Alex entertained us with stories of his life and his business. We also like this description of his wines from Stomani’s Web site: “… when reading about wines, ‘well balanced’ is a phrase often used. You will find that [in] the wines of Stomani Cellars this balance will be evident to the palate, the nose and your pocket!”
Stomani Cellars offers two whites and four reds, including a Dolcetto and Sangiovese. My favorite was the 2006 Cabernet Sauvignon, which was aged in new French and American oak barrels for 16 months.
Stomani Cellars tasting room is open on Saturday afternoons from 1 p.m. to 5 p.m. through Sept. 27. And you can usually find it open when there are baseball games on Sundays! There’s even an outside bistro when the weather cooperates.
Alex scored when Stomani Cellars was the location of an event featuring the incredible Gary V (Gary Vaynerchuk) of Wine Library TV. Gary has captured national attention and become an Internet celebrity of sorts, so wine enthusiasts were lined up outside Stomani’s to see him and to taste Stomani’s wines.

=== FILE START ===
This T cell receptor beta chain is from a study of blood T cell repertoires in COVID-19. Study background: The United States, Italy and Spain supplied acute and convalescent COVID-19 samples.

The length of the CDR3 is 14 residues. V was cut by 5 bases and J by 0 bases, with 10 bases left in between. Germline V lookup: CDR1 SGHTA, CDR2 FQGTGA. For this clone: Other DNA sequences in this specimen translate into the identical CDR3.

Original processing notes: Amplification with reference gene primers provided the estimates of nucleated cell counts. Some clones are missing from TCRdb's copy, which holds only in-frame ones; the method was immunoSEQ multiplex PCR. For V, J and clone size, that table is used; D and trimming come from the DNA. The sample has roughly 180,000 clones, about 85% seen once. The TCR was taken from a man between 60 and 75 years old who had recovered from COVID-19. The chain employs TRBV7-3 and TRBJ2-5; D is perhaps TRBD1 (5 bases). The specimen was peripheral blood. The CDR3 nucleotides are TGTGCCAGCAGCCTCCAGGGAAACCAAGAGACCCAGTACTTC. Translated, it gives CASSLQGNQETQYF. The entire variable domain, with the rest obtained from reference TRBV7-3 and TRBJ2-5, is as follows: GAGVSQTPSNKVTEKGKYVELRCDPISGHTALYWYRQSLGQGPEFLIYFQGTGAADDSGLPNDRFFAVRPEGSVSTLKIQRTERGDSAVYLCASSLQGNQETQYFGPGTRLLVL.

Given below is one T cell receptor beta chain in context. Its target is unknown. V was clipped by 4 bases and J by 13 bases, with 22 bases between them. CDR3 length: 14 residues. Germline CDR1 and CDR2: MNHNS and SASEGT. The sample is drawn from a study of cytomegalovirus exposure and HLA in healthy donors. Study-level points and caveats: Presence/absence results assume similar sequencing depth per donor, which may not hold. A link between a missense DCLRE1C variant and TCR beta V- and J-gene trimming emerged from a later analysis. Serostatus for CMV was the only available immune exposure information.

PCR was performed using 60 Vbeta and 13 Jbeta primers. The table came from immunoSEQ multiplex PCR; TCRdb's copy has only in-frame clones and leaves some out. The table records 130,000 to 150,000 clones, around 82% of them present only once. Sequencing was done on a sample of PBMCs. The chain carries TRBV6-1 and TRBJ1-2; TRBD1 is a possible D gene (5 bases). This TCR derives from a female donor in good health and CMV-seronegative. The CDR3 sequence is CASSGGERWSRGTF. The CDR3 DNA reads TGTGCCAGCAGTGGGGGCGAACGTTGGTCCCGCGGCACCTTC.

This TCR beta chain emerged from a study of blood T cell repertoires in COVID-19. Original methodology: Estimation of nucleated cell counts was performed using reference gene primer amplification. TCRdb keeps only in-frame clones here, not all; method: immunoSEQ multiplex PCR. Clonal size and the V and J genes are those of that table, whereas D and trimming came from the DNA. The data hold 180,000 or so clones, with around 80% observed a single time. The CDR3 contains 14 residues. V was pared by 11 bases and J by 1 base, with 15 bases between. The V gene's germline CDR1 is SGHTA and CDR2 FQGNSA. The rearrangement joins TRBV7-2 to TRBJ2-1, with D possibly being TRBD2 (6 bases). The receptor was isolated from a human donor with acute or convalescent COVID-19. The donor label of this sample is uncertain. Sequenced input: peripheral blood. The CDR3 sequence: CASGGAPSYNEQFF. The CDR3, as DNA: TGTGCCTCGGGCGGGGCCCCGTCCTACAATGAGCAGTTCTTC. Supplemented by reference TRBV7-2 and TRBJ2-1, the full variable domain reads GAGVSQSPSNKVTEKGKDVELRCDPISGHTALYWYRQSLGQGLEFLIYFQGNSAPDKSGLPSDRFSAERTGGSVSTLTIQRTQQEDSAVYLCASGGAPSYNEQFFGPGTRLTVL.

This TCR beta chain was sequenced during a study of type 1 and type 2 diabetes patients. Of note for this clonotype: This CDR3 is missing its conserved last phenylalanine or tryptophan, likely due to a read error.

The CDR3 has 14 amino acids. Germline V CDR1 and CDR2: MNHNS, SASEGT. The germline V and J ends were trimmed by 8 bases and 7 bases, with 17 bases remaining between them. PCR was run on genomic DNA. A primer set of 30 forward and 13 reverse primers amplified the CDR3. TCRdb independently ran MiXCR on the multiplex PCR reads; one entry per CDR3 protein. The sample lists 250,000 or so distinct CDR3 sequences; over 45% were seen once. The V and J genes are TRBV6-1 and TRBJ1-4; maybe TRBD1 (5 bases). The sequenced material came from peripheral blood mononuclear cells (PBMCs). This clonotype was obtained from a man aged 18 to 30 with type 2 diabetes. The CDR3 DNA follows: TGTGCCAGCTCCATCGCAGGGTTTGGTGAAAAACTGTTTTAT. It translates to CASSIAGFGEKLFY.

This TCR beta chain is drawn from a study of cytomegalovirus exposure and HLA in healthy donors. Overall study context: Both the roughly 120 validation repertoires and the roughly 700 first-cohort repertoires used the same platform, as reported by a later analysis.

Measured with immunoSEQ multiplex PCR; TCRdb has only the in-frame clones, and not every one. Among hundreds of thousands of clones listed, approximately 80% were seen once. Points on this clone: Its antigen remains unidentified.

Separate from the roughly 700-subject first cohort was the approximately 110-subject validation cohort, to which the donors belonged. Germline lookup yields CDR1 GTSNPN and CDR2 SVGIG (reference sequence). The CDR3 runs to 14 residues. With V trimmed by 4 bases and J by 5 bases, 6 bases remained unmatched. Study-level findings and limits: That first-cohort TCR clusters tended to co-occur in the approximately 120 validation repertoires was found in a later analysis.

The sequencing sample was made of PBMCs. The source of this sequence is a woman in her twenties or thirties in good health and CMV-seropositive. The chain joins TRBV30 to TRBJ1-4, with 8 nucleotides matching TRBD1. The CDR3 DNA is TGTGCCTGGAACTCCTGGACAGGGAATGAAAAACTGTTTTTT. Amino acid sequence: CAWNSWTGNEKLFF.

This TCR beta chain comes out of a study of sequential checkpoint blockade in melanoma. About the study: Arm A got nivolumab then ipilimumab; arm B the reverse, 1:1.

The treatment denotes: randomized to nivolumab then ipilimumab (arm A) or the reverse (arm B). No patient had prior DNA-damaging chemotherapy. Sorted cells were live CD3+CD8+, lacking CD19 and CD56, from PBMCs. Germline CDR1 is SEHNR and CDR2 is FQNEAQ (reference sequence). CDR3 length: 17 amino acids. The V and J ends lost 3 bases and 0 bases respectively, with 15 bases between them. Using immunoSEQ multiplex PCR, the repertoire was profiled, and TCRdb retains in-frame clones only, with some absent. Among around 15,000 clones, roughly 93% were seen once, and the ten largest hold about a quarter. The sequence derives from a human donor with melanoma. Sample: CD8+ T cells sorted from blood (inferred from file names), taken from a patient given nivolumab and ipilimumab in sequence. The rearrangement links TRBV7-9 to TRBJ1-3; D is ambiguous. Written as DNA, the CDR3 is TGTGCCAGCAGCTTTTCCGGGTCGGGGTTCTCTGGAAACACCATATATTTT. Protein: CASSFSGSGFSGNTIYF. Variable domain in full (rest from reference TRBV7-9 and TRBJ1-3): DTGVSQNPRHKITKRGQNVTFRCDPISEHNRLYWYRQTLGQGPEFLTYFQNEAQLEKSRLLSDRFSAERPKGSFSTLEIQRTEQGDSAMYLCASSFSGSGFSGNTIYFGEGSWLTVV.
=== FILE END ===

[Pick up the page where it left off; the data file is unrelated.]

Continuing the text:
We plan on stopping by Stomani Cellars in the near future. Hope to see you there!
We had an important family event this past weekend in Vancouver, so we had several occasions to drink some really good reds — and all from Washington state, I’m proud to say. First, my nephew Mathew opened up a bottle of Matthews Cellars 2003 Conner Lee Vineyard Cabernet Franc Reserve, which was awarded 96 points by Robert Parker’s Wine Advocate. It was heaven.
Much later, my sister poured a gem from the library collection at L’Ecole 41 — a 2001 Columbia Valley Cabernet Sauvignon, which was so amazing that it defies words.
Our contributions to our wine weekend came from Woodhouse Family Cellars — an excellent smoky and spicy 2003 Malbec — and from JM Cellars — their flagship 2005 Tre Fanciulli, which is one of our favorites (and sold out!) and their awesome blend, 2006 Bramble Bump Red.
Truth be told, we poured the JM Cellars wines back at home in Seattle last night. Nonetheless, they carried on the fine tastes of the other excellent wines that accompanied our weekend.
I recently updated my blog program and then discovered that many of my previous posts now have typos in them. The typos all seem to come with an extra “A” at the beginning or end of words.
I have one more update to do in the next couple of weeks. If the typos aren’t fixed in that program update, I will attempt to edit at least the most recent posts.
In the meantime – my apologies.
Our friends Sue and Robin were visiting recently from Vancouver, so of course I took them to Woodinville for some wine tasting. One of our stops was Facelli Winery, where we enjoyed a number of pours. My favorite was the 2003 Syrah Reserve while Sue and Robin purchased the 2007 Lemberger, which we opened at home later that evening.